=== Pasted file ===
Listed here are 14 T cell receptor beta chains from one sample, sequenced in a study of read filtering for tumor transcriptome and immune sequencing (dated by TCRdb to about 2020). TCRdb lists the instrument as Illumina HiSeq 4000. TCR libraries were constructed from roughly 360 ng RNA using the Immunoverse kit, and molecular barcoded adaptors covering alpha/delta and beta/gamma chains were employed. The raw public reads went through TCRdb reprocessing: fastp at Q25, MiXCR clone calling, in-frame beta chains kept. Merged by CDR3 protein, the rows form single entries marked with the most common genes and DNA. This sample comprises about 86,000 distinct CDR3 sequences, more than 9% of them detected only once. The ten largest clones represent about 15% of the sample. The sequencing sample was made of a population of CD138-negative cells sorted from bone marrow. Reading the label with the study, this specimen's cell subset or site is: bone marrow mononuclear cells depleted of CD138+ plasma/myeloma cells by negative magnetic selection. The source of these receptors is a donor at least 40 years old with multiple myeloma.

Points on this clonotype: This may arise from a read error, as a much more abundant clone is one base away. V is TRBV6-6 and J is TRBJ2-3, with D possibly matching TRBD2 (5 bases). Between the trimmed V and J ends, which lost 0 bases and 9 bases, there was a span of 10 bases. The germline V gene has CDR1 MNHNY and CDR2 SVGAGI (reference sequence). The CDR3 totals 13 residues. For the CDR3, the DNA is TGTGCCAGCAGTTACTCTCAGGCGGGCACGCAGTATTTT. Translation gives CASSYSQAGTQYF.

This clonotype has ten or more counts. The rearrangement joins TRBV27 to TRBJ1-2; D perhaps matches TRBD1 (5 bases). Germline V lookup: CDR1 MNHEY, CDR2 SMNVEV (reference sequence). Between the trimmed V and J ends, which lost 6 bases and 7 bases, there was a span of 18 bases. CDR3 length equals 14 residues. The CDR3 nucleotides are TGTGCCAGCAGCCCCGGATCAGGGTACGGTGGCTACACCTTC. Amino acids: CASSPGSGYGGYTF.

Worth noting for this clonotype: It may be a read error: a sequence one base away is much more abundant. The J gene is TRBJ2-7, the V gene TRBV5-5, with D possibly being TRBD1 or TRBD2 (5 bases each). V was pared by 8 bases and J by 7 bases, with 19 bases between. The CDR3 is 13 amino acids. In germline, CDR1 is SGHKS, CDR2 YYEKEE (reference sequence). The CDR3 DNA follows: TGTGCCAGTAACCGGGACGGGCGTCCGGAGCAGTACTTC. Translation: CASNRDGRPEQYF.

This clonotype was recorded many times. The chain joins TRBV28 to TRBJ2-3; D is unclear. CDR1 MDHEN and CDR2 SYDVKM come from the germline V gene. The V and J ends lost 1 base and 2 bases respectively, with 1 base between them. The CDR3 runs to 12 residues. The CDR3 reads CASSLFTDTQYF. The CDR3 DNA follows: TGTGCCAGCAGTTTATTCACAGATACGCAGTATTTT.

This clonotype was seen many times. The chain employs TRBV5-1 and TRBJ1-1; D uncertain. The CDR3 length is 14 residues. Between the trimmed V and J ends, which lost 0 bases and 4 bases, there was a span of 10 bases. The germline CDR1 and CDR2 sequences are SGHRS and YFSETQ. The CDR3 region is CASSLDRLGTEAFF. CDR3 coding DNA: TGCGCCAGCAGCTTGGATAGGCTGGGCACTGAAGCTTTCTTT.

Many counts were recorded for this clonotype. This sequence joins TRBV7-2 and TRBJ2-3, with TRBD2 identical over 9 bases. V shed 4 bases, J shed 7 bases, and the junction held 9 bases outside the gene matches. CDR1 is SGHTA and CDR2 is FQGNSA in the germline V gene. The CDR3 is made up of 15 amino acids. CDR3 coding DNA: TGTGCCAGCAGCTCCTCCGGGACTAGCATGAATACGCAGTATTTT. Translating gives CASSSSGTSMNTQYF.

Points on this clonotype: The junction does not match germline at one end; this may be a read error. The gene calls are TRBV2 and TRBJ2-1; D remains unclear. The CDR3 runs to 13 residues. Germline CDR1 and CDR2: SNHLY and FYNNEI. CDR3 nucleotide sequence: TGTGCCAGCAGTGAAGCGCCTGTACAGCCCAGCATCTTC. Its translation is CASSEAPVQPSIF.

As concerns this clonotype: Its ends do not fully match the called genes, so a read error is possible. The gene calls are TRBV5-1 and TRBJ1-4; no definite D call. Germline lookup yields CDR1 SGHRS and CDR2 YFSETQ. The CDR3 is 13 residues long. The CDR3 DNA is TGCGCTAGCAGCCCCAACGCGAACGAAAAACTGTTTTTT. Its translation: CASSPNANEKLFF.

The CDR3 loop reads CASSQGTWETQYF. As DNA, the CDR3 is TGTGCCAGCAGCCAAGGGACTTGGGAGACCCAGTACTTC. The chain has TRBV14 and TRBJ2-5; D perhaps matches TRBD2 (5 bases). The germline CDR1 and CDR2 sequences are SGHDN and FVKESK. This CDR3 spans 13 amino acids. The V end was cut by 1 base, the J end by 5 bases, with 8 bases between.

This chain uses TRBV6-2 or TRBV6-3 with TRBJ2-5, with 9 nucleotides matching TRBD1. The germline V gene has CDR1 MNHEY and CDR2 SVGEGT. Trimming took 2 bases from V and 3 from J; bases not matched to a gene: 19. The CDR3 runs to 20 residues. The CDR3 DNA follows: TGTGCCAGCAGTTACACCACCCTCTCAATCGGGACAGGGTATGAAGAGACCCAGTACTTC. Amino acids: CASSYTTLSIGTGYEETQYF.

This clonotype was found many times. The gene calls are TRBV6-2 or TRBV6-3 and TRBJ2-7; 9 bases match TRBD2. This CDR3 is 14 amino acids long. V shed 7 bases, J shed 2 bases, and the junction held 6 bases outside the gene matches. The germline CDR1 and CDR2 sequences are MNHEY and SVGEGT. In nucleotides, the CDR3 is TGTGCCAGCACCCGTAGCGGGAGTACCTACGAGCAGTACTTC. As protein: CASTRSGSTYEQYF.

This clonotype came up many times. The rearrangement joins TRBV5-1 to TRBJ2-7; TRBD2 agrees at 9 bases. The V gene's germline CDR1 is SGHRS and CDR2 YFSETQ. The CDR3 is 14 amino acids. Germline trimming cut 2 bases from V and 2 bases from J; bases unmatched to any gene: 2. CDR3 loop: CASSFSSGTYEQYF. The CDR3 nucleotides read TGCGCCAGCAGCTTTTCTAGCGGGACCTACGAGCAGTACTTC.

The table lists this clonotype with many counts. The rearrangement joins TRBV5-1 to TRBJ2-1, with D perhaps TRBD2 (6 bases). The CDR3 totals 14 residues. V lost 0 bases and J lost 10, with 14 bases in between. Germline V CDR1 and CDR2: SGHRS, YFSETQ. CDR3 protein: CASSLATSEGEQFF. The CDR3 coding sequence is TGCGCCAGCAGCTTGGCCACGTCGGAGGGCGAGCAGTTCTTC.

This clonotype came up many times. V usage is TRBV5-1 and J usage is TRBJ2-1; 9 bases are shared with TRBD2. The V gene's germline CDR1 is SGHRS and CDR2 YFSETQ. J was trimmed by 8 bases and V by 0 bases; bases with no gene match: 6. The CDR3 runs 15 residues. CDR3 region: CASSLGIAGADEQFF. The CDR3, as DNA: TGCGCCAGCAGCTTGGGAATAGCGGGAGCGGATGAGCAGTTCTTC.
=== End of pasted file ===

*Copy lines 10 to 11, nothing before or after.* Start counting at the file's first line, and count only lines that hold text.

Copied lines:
The CDR3 loop reads CASSQGTWETQYF. As DNA, the CDR3 is TGTGCCAGCAGCCAAGGGACTTGGGAGACCCAGTACTTC. The chain has TRBV14 and TRBJ2-5; D perhaps matches TRBD2 (5 bases). The germline CDR1 and CDR2 sequences are SGHDN and FVKESK. This CDR3 spans 13 amino acids. The V end was cut by 1 base, the J end by 5 bases, with 8 bases between.

This chain uses TRBV6-2 or TRBV6-3 with TRBJ2-5, with 9 nucleotides matching TRBD1. The germline V gene has CDR1 MNHEY and CDR2 SVGEGT. Trimming took 2 bases from V and 3 from J; bases not matched to a gene: 19. The CDR3 runs to 20 residues. The CDR3 DNA follows: TGTGCCAGCAGTTACACCACCCTCTCAATCGGGACAGGGTATGAAGAGACCCAGTACTTC. Amino acids: CASSYTTLSIGTGYEETQYF.